To fully understand the importance of credit reports and how they help calculate your financial future, you must first understand what credit means. By definition, credit is using the amount of trust you’ve earned from your bank as currency to make a purchase. In laymen’s terms, credit works somewhat like a modern day I.O.U. (I owe you) currency that promises you will pay off the full amount in the future.
This type of credit purchasing can come in the form of a loan, a credit card, a in-store credit card you apply for, or even receiving money from a friend. Credit is a beautiful way to build up your reputation with banks and the financial system over the course of many years. Many areas of your life are dictated by your credit score and your history with payments. Purchases like homes, cars, renting a house, and even applying for certain jobs may require that you undergo a credit check. This credit check will signify what type of person you are according to your payment history of credit that you’ve taken out.
Why Credit Reports are Important
Now that you understand the basics of how credit works, let’s go into detail as to why you need to inquire about credit reports. Credit reports act as a track record for your financial past. When you ask for a credit report you will receive a detailed breakdown of all the debts that you’ve acquired throughout your life and which ones still need to be paid.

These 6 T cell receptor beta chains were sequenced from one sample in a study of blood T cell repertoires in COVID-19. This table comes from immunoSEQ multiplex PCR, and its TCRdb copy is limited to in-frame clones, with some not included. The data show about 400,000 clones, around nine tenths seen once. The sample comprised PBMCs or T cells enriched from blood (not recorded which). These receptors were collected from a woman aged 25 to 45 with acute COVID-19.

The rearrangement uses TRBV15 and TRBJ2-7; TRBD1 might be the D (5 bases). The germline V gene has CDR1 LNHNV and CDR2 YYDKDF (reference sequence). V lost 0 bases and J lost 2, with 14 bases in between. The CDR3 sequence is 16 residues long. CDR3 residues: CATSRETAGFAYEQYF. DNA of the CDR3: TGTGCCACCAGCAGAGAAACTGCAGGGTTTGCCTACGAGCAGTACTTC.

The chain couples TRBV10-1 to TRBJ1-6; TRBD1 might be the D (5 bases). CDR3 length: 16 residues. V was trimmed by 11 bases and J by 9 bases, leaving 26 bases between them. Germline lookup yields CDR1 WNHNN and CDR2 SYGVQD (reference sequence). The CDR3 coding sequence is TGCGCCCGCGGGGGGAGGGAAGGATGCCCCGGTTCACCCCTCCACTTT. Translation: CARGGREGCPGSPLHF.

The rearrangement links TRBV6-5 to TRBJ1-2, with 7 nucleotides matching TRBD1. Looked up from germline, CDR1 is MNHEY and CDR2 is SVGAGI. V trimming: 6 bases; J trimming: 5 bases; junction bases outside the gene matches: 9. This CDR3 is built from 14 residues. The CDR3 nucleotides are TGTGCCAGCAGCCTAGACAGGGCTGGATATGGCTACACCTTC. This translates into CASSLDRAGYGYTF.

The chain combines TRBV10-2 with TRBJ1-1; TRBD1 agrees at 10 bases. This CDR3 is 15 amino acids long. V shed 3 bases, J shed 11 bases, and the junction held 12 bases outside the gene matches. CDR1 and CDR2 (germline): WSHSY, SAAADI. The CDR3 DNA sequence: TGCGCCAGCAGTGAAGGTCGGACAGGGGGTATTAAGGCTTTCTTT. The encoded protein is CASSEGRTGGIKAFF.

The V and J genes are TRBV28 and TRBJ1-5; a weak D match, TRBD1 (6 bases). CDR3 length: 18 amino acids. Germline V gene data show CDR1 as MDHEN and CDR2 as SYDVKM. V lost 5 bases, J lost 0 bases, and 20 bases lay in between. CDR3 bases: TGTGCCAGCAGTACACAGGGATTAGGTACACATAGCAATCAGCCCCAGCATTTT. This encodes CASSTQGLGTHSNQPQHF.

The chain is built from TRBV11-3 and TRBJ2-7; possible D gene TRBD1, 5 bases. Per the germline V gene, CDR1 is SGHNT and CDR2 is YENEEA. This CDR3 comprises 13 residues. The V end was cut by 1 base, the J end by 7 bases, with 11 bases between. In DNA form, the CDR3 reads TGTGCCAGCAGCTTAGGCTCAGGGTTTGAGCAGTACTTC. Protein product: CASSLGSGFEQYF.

Credit reports are a tactical way to address past debts that you’ve acquired and pay them off in a timely manner. Similarly, your credit report might show that your credit history has been rough and that you’ve missed many payments along the way. The report will show an overall ‘score’ that dictates how healthy your credit score is.
According to Credit.com, the credit score system is broken down as the following:
- Superior Credit Score: 781 – 850
- Excellent Credit: 661 – 780
- Fair Credit: 601 – 660
- Bad Credit: 501 – 600
- Horrible Credit: 500 and Below
If your score is low, don’t fret! There are tactics and procedures that you can start taking immediately in order to change that credit score. Remember, many of the areas of your life will be dictated by this number and it’s underlying history.
The first tactic you can take is eliminating your debt. Bottom line, debt is hurting your overall credit score. Once this debt is addressed, it’s time to consult the bank about a secured credit card. This card allows you to pay in a chosen amount (usually $300 – $500) for one year. You can use this credit card up to that amount that you’ve paid in to your bank. You make payments on this card every month for the 12 month period in order to improve your credit score.